Oral and maxillofacial surgeons have a unique set of knowledge and skills that enables them to diagnose and treat a number of disparities of the head and neck region. These dental professionals are surgically trained in a hospital-based residency program alongside medical residents, focusing on the complexity of the anatomical facial structures, specifically the mouth and jaw.
Richard Bauer, DMD, M.D.
Assistant Professor, University of Pittsburgh School of Dental Medicine
Staff Surgeon, University of Pittsburgh Medical Center, Department of Oral and Maxillofacial Surgery
- What does your typical day look like? Did any aspects of your job surprise you?
In oral surgery, no two days are exactly the same and cases will vary week to week. I teach in the multidisciplinary implant center and oral surgery departments where I oversee clinical cases presented by dental students and residents. Additionally, I work in a faculty practice where I evaluate patients pre-operatively and post-operatively and perform cases involving implants, bone grafts, corrective jaw surgery and extractions. A portion of my week is dedicated to cases that are performed in the hospital operating rooms. These cases typically deal with more complex surgeries, such as reconstructive jaw procedures and medically complex patients.
Treating patients can be immensely rewarding. You are able to witness a transformation from beginning to end and the ability to create a lasting impact on your patients has been truly fulfilling.
- Why did you choose to pursue this career path?
I chose this career path after exploring all other specialty options between my first and second year of dental school. I actively shadowed other dental specialties on my weekends while going to school so that I was aware of all of my options and found what fit my interests. Oral surgery intrigued me because of the variety it provided. The ability to work in a hospital as well as in an office was something that greatly interested me.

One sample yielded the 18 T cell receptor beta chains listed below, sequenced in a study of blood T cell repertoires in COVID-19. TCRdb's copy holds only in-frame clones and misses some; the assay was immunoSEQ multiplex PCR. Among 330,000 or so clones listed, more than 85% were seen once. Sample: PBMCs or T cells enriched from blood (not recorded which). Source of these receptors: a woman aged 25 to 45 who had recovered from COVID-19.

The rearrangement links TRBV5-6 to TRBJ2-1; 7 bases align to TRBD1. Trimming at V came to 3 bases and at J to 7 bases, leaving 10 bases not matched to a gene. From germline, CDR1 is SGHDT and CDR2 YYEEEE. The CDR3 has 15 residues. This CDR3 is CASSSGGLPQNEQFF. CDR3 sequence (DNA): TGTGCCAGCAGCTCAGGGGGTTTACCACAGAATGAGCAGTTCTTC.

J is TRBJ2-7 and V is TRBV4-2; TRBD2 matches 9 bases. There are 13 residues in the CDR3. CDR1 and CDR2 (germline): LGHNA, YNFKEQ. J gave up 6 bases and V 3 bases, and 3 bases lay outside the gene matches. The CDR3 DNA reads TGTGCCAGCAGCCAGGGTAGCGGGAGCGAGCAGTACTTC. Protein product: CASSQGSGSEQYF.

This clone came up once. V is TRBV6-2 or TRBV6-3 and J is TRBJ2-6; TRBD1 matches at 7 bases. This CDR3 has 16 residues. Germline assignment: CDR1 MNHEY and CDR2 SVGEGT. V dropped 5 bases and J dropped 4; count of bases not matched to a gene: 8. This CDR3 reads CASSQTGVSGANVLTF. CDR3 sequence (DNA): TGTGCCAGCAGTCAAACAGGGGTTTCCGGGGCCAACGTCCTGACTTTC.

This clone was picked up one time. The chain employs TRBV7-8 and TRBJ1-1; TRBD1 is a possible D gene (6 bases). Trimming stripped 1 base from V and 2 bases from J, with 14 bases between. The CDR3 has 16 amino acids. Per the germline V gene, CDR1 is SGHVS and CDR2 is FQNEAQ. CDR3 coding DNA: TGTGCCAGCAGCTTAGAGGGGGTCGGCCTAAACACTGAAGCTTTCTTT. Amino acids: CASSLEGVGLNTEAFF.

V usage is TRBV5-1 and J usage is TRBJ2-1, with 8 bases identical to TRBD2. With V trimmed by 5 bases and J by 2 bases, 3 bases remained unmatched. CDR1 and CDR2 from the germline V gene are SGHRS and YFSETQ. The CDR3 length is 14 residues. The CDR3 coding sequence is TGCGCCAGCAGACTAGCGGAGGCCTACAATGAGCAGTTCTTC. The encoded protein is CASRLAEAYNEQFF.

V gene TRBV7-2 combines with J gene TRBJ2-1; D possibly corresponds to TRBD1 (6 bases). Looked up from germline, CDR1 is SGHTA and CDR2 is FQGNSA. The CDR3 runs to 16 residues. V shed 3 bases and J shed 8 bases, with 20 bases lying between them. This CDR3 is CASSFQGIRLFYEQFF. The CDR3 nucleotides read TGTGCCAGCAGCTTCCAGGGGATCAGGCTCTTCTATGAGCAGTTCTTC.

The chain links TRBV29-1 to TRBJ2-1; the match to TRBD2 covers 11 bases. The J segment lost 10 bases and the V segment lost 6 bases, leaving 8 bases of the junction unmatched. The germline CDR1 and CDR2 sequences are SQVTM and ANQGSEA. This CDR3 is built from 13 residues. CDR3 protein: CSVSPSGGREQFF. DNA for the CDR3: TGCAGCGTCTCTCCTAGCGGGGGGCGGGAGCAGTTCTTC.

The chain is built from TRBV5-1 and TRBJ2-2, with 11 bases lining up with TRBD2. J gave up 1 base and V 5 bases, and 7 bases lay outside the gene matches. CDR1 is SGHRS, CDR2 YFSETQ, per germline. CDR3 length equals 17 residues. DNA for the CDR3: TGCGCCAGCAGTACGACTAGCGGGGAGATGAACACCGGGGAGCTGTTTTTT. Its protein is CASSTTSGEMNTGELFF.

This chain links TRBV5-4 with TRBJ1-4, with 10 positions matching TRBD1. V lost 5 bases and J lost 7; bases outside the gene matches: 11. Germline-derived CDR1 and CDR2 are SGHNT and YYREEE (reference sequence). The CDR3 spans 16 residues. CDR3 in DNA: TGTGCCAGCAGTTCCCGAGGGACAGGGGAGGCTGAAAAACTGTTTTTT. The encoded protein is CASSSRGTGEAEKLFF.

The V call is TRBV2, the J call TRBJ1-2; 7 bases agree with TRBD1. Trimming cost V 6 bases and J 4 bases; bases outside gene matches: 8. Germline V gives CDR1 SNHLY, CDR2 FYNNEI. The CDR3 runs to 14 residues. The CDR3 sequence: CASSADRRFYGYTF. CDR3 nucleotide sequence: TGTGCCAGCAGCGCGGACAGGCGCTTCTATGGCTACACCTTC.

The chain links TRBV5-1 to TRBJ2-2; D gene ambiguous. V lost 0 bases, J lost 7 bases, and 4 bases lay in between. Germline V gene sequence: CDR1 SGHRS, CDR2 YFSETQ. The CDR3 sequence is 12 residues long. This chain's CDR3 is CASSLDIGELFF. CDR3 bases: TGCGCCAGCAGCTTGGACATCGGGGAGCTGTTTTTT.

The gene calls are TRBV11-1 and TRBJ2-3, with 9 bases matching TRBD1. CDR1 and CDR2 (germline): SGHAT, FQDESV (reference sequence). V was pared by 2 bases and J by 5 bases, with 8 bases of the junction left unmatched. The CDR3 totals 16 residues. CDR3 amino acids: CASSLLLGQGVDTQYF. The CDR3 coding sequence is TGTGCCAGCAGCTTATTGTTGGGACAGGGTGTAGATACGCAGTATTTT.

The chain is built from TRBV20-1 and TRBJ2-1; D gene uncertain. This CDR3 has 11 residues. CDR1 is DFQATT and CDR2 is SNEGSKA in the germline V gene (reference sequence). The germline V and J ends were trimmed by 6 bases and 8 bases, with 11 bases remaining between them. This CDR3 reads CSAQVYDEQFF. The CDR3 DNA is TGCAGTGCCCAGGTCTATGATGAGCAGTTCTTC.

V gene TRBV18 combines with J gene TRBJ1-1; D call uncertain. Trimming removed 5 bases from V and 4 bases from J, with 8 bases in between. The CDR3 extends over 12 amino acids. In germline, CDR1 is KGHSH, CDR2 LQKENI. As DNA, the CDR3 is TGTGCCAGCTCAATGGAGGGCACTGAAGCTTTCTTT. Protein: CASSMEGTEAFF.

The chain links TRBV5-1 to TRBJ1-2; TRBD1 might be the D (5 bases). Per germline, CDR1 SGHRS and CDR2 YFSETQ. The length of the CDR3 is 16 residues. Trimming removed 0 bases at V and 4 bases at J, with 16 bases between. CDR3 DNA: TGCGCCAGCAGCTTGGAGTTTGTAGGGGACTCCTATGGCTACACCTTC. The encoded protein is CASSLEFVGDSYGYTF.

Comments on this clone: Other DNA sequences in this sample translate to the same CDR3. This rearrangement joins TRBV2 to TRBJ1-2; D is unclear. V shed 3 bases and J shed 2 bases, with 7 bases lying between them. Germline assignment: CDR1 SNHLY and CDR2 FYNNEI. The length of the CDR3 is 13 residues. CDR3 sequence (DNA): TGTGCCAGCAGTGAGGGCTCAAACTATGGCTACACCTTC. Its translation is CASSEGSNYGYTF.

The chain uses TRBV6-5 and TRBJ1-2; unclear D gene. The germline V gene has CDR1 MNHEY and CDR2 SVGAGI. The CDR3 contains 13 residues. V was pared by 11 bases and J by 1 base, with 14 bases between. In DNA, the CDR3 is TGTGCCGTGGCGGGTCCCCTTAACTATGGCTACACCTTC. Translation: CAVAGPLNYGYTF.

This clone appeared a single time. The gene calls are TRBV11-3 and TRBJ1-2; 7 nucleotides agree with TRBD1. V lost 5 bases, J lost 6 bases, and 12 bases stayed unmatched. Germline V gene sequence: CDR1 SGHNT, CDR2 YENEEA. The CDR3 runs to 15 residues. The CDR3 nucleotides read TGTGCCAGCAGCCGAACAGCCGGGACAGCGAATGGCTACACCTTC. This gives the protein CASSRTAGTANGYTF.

- What additional training, credentials or licenses are required beyond dental school for your career? What additional training would you recommend beyond what is required?
Four years of dental school are required prior to an oral surgery residency program. Residency programs vary in length ranging from four to six years of additional training after dental school. The six-year route incorporates a medical degree, which provides an opportunity to gain clinical exposure in medical clerkships. Fellowships after residency are recommended to those interested in sub-specializing in areas of oral surgery such as: cleft and craniofacial surgeries, head and neck cancer, and facial cosmetics.
- What challenges present themselves frequently in your specialty?
The major challenge I encounter is the burden of financial debt from education. This is not necessarily an issue isolated to oral surgery, rather dental/medical education as a whole. Another challenge is finding the balance of providing the best patient care possible and managing the cost of doing so.
- What makes your field unique?
What makes oral surgery unique is how it incorporates dentistry and medicine. You have the ability work in an office and in a hospital setting on a regular basis. Procedures can be done in the operating room or office and patients are cared for on an inpatient and outpatient basis. It adds variety to your practice and enables you to see a broad spectrum of patients on a day-to-day basis.
- What skills are especially important in your field?
Manual dexterity is very important in the field of oral surgery. But what I find equally important is the ability to show compassion and communicate effectively with your patients. We want to make sure that the patients are truly informed about what is going on with their treatment plans and that they are able to understand what their surgery entails.
- What are current trends in your field? In what ways is it advancing?
Technology has advanced the field of oral surgery with the ability to now plan jaw surgeries in 3D with the use of CT scans and specialized computer programs. Corrective jaw surgery can effectively be done on a computer, which enables the oral surgeon to virtually perform bone movements and print splints to assist in the actual surgery. The use of computer generated guides has also improved implant surgeries.
- What advice would you give to somebody interested in your career path?
I would recommend knowing what the profession entails. Shadowing oral surgeons as well as talking to current residents in the training process will give you a better understanding of the field as well as the lifestyle. It is important to also research different practice models and understand the different avenues that are available after residency. I would suggest that you make an informed decision about your future career and continue maintaining a good work/life balance.